Exchange data among productivity applications, such as Microsoft Word, Microsoft Excel, and Microsoft PowerPoint.
Generate reports using Seagate Crystal Reports.
Send and receive e-mail with MAPI-compliant applications.
The possibilities for customization and extensibility of the database server are limitless.
Oracle COM Automation Feature enables you to deploy Oracle in a combined Oracle and Windows environment. You can be assured that Oracle integrates fully with and capitalizes on the services that are exposed by Windows, Microsoft BackOffice applications, and Microsoft Office applications.
Portability and Platform-Specific Requirements
Applications using Oracle COM Automation Feature are written in Java or PL/SQL, which are platform-independent. Only the database instance that needs to invoke COM components must be run on Windows.
Figure 1-1, "Oracle COM Interaction" illustrates the interaction between an Oracle9i database with Oracle COM Automation Feature, client applications, and server applications.
Figure 1-1 Oracle COM Interaction
The architectural differences between Oracle COM Automation Feature for PL/SQL and for Java are described in the next two sections.
Oracle9i supports external procedures that enable developers to call Third Generation Language (3GL) functions from server-based object type methods and stored procedures. External procedures are invoked exactly like standard PL/SQL stored procedures. However, unlike standard PL/SQL procedures where the body of the procedure is written in PL/SQL and stored in the database, external procedures are C functions that reside within a DLL. You can invoke Oracle COM Automation Feature APIs in the same manner as if you are calling a standard PL/SQL stored procedure or function.
Figure 1-2, "COM Automation Feature Architecture for PL/SQL" shows an Oracle9i database invoking COM Automation external procedure APIs.
Figure 1-2 COM Automation Feature Architecture for PL/SQL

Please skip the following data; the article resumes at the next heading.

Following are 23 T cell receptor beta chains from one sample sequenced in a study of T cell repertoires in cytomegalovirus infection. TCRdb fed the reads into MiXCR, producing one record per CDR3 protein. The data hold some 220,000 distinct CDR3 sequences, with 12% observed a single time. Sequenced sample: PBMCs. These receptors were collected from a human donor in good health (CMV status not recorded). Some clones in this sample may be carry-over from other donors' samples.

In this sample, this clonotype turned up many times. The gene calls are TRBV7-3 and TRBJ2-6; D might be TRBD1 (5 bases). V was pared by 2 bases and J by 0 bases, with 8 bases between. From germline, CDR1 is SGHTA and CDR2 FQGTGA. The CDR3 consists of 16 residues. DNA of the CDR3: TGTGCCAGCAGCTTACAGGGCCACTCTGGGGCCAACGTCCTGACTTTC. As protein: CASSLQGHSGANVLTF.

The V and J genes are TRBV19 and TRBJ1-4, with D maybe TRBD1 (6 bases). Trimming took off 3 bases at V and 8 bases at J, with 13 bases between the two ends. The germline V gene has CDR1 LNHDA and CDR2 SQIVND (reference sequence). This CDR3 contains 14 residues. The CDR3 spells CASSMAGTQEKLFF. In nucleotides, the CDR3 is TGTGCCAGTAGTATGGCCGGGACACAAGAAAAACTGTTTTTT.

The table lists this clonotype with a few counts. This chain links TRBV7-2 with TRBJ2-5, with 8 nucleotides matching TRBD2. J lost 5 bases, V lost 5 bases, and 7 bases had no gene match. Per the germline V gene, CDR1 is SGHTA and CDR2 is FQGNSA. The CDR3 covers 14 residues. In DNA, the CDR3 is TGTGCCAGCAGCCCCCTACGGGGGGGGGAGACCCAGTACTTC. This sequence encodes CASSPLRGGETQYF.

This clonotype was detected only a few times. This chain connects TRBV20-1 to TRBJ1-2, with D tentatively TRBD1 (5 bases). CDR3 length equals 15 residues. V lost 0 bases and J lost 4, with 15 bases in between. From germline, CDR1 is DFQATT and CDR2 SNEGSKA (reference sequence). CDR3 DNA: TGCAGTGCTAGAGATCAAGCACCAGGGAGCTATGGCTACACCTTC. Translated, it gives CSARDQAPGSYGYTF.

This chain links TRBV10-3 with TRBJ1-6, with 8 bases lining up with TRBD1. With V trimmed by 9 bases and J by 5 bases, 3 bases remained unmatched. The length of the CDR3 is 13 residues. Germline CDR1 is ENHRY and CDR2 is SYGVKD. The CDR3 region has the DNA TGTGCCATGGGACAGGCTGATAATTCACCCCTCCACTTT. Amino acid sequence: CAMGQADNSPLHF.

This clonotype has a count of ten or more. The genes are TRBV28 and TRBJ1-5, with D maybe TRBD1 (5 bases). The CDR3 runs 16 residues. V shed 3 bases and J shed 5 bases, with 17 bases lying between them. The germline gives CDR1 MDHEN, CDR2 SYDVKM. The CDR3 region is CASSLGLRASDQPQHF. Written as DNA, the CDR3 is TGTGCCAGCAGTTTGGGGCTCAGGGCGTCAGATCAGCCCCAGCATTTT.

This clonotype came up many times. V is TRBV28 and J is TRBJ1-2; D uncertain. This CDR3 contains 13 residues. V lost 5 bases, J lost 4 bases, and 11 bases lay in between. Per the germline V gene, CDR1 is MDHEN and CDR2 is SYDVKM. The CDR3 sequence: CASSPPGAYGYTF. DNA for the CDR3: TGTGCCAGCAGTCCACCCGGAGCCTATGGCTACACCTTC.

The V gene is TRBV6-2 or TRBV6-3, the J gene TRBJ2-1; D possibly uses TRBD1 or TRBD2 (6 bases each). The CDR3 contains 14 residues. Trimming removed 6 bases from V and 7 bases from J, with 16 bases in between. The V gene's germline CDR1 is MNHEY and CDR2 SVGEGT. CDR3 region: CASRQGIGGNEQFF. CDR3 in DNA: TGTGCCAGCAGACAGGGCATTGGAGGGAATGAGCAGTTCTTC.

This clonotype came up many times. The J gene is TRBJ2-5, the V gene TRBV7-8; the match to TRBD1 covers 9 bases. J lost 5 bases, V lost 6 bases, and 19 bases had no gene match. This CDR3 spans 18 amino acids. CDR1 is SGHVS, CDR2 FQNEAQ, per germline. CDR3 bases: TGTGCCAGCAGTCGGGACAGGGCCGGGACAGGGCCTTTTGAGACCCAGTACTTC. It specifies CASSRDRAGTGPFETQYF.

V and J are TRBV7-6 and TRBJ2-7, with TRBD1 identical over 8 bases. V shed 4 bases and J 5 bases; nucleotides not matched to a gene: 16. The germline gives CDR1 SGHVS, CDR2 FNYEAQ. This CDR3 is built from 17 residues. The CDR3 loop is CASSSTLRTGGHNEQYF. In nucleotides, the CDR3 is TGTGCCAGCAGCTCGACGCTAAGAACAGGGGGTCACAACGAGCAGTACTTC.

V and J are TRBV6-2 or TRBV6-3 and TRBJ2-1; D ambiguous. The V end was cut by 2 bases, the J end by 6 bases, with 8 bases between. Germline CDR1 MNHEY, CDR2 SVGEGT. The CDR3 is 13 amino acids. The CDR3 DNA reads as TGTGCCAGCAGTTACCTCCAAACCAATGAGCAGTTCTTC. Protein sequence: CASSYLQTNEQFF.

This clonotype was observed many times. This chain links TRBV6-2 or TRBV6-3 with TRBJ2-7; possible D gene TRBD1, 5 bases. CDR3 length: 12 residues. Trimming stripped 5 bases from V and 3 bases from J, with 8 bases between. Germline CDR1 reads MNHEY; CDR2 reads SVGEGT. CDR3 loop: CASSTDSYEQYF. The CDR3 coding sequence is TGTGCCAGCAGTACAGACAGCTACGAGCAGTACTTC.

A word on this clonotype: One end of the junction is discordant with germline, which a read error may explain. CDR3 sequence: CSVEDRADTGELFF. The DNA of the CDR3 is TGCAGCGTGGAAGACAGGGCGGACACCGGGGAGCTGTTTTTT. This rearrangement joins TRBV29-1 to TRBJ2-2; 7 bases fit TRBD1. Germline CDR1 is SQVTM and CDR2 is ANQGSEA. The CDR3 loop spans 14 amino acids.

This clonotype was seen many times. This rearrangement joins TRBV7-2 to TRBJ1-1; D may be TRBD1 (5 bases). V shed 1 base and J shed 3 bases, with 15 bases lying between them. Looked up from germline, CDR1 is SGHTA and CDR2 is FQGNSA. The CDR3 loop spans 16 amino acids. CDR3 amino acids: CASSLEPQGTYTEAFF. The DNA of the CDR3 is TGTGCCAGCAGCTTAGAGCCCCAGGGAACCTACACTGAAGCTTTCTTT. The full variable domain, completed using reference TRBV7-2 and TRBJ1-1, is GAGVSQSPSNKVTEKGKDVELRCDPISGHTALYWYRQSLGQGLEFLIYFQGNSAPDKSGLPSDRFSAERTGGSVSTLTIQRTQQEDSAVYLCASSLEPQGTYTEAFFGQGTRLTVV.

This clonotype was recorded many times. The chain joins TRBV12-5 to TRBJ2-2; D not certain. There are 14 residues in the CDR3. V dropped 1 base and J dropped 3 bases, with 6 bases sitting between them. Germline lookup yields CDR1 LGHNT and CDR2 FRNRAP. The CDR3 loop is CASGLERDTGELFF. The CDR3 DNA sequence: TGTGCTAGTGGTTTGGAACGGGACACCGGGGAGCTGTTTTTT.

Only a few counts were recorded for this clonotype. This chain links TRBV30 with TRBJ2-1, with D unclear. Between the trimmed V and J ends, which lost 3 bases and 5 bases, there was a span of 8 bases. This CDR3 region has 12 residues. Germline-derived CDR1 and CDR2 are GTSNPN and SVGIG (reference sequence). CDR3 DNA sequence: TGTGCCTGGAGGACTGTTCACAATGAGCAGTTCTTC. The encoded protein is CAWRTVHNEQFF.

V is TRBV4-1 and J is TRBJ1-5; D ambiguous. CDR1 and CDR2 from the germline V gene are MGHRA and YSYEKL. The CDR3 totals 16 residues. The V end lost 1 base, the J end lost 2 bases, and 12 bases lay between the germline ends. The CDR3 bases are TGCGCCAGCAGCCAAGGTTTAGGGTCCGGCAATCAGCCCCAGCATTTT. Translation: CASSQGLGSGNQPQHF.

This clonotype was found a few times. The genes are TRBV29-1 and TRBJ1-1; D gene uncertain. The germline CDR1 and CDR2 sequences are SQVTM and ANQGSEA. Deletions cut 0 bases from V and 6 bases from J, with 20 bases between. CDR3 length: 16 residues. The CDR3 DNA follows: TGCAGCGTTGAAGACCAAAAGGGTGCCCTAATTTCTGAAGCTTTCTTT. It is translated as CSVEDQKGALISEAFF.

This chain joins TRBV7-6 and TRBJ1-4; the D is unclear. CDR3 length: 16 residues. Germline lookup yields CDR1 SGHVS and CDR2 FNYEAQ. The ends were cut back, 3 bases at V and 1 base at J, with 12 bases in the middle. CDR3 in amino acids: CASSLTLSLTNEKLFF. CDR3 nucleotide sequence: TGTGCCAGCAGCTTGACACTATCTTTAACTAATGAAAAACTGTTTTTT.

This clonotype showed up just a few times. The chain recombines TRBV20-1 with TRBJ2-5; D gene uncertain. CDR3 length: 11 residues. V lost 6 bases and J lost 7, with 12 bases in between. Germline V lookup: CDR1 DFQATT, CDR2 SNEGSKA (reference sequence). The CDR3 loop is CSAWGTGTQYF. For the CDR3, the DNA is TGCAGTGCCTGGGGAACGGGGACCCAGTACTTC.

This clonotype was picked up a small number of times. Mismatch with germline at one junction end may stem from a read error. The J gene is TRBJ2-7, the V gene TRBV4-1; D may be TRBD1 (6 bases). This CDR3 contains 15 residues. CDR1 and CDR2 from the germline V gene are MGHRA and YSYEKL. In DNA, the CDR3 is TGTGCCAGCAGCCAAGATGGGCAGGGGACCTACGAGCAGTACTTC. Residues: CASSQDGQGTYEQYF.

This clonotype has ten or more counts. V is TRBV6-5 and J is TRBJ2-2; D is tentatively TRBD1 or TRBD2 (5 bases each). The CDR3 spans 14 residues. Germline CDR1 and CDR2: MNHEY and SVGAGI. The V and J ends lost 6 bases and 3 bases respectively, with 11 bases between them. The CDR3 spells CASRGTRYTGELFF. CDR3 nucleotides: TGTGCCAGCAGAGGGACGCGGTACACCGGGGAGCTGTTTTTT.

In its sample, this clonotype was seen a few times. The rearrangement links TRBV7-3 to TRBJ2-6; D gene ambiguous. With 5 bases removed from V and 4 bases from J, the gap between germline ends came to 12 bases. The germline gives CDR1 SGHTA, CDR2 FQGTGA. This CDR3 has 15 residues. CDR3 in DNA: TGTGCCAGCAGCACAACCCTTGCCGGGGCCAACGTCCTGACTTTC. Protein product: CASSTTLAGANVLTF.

The database server invokes any of the COM Automation external procedure APIs as follows:
The PL/SQL interpreter passes the procedure name, the parameters, and the path name of the DLL to
extproc.exe loads the DLL and executes the external procedure. Each of the COM Automation external procedure APIs in turn call Win32 APIs that instantiate a COM object, set or get properties of a COM object, or invoke a method of a COM object.
extproc.exe acts as an intermediary and handles any interaction between Oracle COM Automation Feature and the database server.
The dependence on external procedures by Oracle COM Automation Feature for PL/SQL has implications for the availability of the database server.
You do not jeopardize the availability of the database server by using Oracle COM Automation Feature and custom or third-party COM objects in a production environment. Oracle COM Automation Feature operates outside of the Oracle kernel's address space. This safeguards the Oracle database from COM objects that crash unexpectedly.
Oracle COM Automation Feature for Java is implemented by the Java Native Interface (JNI) as shown in Figure 1-3, "COM Automation Feature Architecture for Java".
The interface is the
Automation class, a Java proxy to COM Automation server. The
Automation class provides the methods necessary for developers to manipulate COM objects through the
Figure 1-3 COM Automation Feature Architecture for Java